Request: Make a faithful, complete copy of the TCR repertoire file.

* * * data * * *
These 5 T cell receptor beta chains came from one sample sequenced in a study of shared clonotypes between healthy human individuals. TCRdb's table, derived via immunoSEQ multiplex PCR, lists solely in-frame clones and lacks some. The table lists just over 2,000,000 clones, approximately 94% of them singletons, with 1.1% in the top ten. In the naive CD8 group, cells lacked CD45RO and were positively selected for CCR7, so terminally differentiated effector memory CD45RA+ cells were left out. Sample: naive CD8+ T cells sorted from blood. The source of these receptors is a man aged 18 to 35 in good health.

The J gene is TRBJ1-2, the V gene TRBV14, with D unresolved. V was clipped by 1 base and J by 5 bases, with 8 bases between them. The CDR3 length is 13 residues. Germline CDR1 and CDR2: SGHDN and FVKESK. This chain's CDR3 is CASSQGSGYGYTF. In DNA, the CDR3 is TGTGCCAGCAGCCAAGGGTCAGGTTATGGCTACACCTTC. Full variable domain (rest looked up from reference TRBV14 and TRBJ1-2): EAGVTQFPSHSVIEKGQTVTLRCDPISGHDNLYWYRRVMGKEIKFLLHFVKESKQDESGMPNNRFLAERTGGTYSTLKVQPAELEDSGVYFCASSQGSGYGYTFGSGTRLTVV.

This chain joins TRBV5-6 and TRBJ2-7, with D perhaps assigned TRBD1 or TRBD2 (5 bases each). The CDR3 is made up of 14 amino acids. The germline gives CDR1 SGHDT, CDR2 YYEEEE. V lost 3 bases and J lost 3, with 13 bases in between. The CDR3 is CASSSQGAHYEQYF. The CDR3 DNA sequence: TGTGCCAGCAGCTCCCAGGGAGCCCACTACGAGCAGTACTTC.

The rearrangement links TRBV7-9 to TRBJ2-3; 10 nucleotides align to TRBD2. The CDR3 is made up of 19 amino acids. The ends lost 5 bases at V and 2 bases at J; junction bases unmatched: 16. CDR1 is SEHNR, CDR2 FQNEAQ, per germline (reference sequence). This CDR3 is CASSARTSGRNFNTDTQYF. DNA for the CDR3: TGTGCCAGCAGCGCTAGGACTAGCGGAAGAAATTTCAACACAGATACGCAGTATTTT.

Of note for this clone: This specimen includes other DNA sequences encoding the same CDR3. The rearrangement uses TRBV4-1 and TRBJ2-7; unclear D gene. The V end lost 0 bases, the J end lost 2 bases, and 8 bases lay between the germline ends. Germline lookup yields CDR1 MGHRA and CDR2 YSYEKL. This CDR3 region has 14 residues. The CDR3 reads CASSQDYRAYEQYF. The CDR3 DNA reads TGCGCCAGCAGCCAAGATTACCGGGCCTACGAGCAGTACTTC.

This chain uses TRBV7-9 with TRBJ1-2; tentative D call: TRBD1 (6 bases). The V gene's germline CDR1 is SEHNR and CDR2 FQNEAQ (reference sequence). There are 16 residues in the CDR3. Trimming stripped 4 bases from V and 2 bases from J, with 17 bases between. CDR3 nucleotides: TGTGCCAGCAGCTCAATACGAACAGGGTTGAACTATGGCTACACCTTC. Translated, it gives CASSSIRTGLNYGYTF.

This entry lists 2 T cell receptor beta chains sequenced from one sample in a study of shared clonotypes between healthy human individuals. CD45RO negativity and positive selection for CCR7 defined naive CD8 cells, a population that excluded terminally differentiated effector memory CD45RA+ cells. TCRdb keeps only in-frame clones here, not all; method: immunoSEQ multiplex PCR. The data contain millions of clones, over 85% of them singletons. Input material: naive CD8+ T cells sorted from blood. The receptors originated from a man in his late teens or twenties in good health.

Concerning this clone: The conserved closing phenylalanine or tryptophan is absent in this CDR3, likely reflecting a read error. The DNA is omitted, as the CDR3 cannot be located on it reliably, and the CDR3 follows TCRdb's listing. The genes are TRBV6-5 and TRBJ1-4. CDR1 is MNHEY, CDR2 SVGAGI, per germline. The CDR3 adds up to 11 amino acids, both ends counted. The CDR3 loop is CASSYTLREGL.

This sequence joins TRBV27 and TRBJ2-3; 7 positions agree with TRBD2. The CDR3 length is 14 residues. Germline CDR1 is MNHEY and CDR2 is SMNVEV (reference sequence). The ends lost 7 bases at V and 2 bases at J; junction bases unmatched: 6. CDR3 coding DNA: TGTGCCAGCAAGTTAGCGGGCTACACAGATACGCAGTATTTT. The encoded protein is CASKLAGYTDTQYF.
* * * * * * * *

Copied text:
These 5 T cell receptor beta chains came from one sample sequenced in a study of shared clonotypes between healthy human individuals. TCRdb's table, derived via immunoSEQ multiplex PCR, lists solely in-frame clones and lacks some. The table lists just over 2,000,000 clones, approximately 94% of them singletons, with 1.1% in the top ten. In the naive CD8 group, cells lacked CD45RO and were positively selected for CCR7, so terminally differentiated effector memory CD45RA+ cells were left out. Sample: naive CD8+ T cells sorted from blood. The source of these receptors is a man aged 18 to 35 in good health.

The J gene is TRBJ1-2, the V gene TRBV14, with D unresolved. V was clipped by 1 base and J by 5 bases, with 8 bases between them. The CDR3 length is 13 residues. Germline CDR1 and CDR2: SGHDN and FVKESK. This chain's CDR3 is CASSQGSGYGYTF. In DNA, the CDR3 is TGTGCCAGCAGCCAAGGGTCAGGTTATGGCTACACCTTC. Full variable domain (rest looked up from reference TRBV14 and TRBJ1-2): EAGVTQFPSHSVIEKGQTVTLRCDPISGHDNLYWYRRVMGKEIKFLLHFVKESKQDESGMPNNRFLAERTGGTYSTLKVQPAELEDSGVYFCASSQGSGYGYTFGSGTRLTVV.

This chain joins TRBV5-6 and TRBJ2-7, with D perhaps assigned TRBD1 or TRBD2 (5 bases each). The CDR3 is made up of 14 amino acids. The germline gives CDR1 SGHDT, CDR2 YYEEEE. V lost 3 bases and J lost 3, with 13 bases in between. The CDR3 is CASSSQGAHYEQYF. The CDR3 DNA sequence: TGTGCCAGCAGCTCCCAGGGAGCCCACTACGAGCAGTACTTC.

The rearrangement links TRBV7-9 to TRBJ2-3; 10 nucleotides align to TRBD2. The CDR3 is made up of 19 amino acids. The ends lost 5 bases at V and 2 bases at J; junction bases unmatched: 16. CDR1 is SEHNR, CDR2 FQNEAQ, per germline (reference sequence). This CDR3 is CASSARTSGRNFNTDTQYF. DNA for the CDR3: TGTGCCAGCAGCGCTAGGACTAGCGGAAGAAATTTCAACACAGATACGCAGTATTTT.

Of note for this clone: This specimen includes other DNA sequences encoding the same CDR3. The rearrangement uses TRBV4-1 and TRBJ2-7; unclear D gene. The V end lost 0 bases, the J end lost 2 bases, and 8 bases lay between the germline ends. Germline lookup yields CDR1 MGHRA and CDR2 YSYEKL. This CDR3 region has 14 residues. The CDR3 reads CASSQDYRAYEQYF. The CDR3 DNA reads TGCGCCAGCAGCCAAGATTACCGGGCCTACGAGCAGTACTTC.

This chain uses TRBV7-9 with TRBJ1-2; tentative D call: TRBD1 (6 bases). The V gene's germline CDR1 is SEHNR and CDR2 FQNEAQ (reference sequence). There are 16 residues in the CDR3. Trimming stripped 4 bases from V and 2 bases from J, with 17 bases between. CDR3 nucleotides: TGTGCCAGCAGCTCAATACGAACAGGGTTGAACTATGGCTACACCTTC. Translated, it gives CASSSIRTGLNYGYTF.

This entry lists 2 T cell receptor beta chains sequenced from one sample in a study of shared clonotypes between healthy human individuals. CD45RO negativity and positive selection for CCR7 defined naive CD8 cells, a population that excluded terminally differentiated effector memory CD45RA+ cells. TCRdb keeps only in-frame clones here, not all; method: immunoSEQ multiplex PCR. The data contain millions of clones, over 85% of them singletons. Input material: naive CD8+ T cells sorted from blood. The receptors originated from a man in his late teens or twenties in good health.

Concerning this clone: The conserved closing phenylalanine or tryptophan is absent in this CDR3, likely reflecting a read error. The DNA is omitted, as the CDR3 cannot be located on it reliably, and the CDR3 follows TCRdb's listing. The genes are TRBV6-5 and TRBJ1-4. CDR1 is MNHEY, CDR2 SVGAGI, per germline. The CDR3 adds up to 11 amino acids, both ends counted. The CDR3 loop is CASSYTLREGL.

This sequence joins TRBV27 and TRBJ2-3; 7 positions agree with TRBD2. The CDR3 length is 14 residues. Germline CDR1 is MNHEY and CDR2 is SMNVEV (reference sequence). The ends lost 7 bases at V and 2 bases at J; junction bases unmatched: 6. CDR3 coding DNA: TGTGCCAGCAAGTTAGCGGGCTACACAGATACGCAGTATTTT. The encoded protein is CASKLAGYTDTQYF.